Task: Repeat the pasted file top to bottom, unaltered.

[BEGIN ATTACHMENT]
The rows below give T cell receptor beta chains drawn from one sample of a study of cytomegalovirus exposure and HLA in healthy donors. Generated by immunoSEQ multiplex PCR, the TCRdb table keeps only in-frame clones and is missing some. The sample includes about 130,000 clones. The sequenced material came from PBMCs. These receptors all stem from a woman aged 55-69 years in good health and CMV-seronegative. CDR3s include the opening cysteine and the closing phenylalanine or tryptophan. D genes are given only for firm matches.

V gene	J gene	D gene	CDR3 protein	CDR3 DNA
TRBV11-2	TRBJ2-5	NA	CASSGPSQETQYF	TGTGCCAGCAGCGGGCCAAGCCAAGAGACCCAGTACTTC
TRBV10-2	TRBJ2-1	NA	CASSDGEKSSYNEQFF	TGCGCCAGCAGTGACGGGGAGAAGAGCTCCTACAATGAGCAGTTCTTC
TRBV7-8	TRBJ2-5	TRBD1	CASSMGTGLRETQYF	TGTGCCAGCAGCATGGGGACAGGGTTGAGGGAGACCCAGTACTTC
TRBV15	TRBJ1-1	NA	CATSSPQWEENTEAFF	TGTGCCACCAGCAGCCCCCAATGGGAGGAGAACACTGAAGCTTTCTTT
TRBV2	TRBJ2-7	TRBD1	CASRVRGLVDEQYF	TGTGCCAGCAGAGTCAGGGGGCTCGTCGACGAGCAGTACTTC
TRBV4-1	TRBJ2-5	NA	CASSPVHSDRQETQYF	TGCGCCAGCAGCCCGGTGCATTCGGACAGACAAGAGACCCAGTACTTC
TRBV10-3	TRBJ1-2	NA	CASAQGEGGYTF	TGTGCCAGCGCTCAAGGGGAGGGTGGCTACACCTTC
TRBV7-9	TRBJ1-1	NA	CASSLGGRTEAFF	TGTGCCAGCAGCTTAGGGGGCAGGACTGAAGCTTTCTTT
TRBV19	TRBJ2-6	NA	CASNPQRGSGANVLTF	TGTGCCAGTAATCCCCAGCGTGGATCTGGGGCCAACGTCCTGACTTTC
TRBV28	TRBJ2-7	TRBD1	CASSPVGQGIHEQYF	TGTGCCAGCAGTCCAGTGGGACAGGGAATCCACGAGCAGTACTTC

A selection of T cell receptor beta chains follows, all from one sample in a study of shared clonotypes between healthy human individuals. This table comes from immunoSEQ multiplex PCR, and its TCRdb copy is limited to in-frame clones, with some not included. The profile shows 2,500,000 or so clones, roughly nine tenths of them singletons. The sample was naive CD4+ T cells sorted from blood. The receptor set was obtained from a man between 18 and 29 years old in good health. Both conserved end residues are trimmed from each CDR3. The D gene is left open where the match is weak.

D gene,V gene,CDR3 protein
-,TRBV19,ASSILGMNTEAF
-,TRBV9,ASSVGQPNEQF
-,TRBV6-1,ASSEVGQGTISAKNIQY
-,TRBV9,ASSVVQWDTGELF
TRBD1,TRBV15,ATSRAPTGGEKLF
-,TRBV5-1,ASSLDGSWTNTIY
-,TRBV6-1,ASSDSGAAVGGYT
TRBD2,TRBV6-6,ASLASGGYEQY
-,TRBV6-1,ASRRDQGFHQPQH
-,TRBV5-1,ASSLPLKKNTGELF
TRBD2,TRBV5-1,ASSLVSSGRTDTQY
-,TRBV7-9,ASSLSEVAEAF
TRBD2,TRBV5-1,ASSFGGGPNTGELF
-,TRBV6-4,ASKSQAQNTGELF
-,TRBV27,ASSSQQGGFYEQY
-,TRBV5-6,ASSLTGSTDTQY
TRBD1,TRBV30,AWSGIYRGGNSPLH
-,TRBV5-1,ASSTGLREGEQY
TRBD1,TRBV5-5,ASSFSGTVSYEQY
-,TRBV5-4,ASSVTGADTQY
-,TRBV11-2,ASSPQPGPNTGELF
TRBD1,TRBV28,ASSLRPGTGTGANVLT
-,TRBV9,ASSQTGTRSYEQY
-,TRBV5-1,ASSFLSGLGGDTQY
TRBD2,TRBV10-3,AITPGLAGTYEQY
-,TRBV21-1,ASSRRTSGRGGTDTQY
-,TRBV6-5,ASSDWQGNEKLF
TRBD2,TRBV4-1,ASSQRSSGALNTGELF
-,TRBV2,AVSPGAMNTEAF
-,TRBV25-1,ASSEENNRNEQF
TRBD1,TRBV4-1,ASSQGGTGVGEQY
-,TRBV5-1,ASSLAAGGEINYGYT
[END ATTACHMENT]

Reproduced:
The rows below give T cell receptor beta chains drawn from one sample of a study of cytomegalovirus exposure and HLA in healthy donors. Generated by immunoSEQ multiplex PCR, the TCRdb table keeps only in-frame clones and is missing some. The sample includes about 130,000 clones. The sequenced material came from PBMCs. These receptors all stem from a woman aged 55-69 years in good health and CMV-seronegative. CDR3s include the opening cysteine and the closing phenylalanine or tryptophan. D genes are given only for firm matches.

V gene	J gene	D gene	CDR3 protein	CDR3 DNA
TRBV11-2	TRBJ2-5	NA	CASSGPSQETQYF	TGTGCCAGCAGCGGGCCAAGCCAAGAGACCCAGTACTTC
TRBV10-2	TRBJ2-1	NA	CASSDGEKSSYNEQFF	TGCGCCAGCAGTGACGGGGAGAAGAGCTCCTACAATGAGCAGTTCTTC
TRBV7-8	TRBJ2-5	TRBD1	CASSMGTGLRETQYF	TGTGCCAGCAGCATGGGGACAGGGTTGAGGGAGACCCAGTACTTC
TRBV15	TRBJ1-1	NA	CATSSPQWEENTEAFF	TGTGCCACCAGCAGCCCCCAATGGGAGGAGAACACTGAAGCTTTCTTT
TRBV2	TRBJ2-7	TRBD1	CASRVRGLVDEQYF	TGTGCCAGCAGAGTCAGGGGGCTCGTCGACGAGCAGTACTTC
TRBV4-1	TRBJ2-5	NA	CASSPVHSDRQETQYF	TGCGCCAGCAGCCCGGTGCATTCGGACAGACAAGAGACCCAGTACTTC
TRBV10-3	TRBJ1-2	NA	CASAQGEGGYTF	TGTGCCAGCGCTCAAGGGGAGGGTGGCTACACCTTC
TRBV7-9	TRBJ1-1	NA	CASSLGGRTEAFF	TGTGCCAGCAGCTTAGGGGGCAGGACTGAAGCTTTCTTT
TRBV19	TRBJ2-6	NA	CASNPQRGSGANVLTF	TGTGCCAGTAATCCCCAGCGTGGATCTGGGGCCAACGTCCTGACTTTC
TRBV28	TRBJ2-7	TRBD1	CASSPVGQGIHEQYF	TGTGCCAGCAGTCCAGTGGGACAGGGAATCCACGAGCAGTACTTC

A selection of T cell receptor beta chains follows, all from one sample in a study of shared clonotypes between healthy human individuals. This table comes from immunoSEQ multiplex PCR, and its TCRdb copy is limited to in-frame clones, with some not included. The profile shows 2,500,000 or so clones, roughly nine tenths of them singletons. The sample was naive CD4+ T cells sorted from blood. The receptor set was obtained from a man between 18 and 29 years old in good health. Both conserved end residues are trimmed from each CDR3. The D gene is left open where the match is weak.

D gene,V gene,CDR3 protein
-,TRBV19,ASSILGMNTEAF
-,TRBV9,ASSVGQPNEQF
-,TRBV6-1,ASSEVGQGTISAKNIQY
-,TRBV9,ASSVVQWDTGELF
TRBD1,TRBV15,ATSRAPTGGEKLF
-,TRBV5-1,ASSLDGSWTNTIY
-,TRBV6-1,ASSDSGAAVGGYT
TRBD2,TRBV6-6,ASLASGGYEQY
-,TRBV6-1,ASRRDQGFHQPQH
-,TRBV5-1,ASSLPLKKNTGELF
TRBD2,TRBV5-1,ASSLVSSGRTDTQY
-,TRBV7-9,ASSLSEVAEAF
TRBD2,TRBV5-1,ASSFGGGPNTGELF
-,TRBV6-4,ASKSQAQNTGELF
-,TRBV27,ASSSQQGGFYEQY
-,TRBV5-6,ASSLTGSTDTQY
TRBD1,TRBV30,AWSGIYRGGNSPLH
-,TRBV5-1,ASSTGLREGEQY
TRBD1,TRBV5-5,ASSFSGTVSYEQY
-,TRBV5-4,ASSVTGADTQY
-,TRBV11-2,ASSPQPGPNTGELF
TRBD1,TRBV28,ASSLRPGTGTGANVLT
-,TRBV9,ASSQTGTRSYEQY
-,TRBV5-1,ASSFLSGLGGDTQY
TRBD2,TRBV10-3,AITPGLAGTYEQY
-,TRBV21-1,ASSRRTSGRGGTDTQY
-,TRBV6-5,ASSDWQGNEKLF
TRBD2,TRBV4-1,ASSQRSSGALNTGELF
-,TRBV2,AVSPGAMNTEAF
-,TRBV25-1,ASSEENNRNEQF
TRBD1,TRBV4-1,ASSQGGTGVGEQY
-,TRBV5-1,ASSLAAGGEINYGYT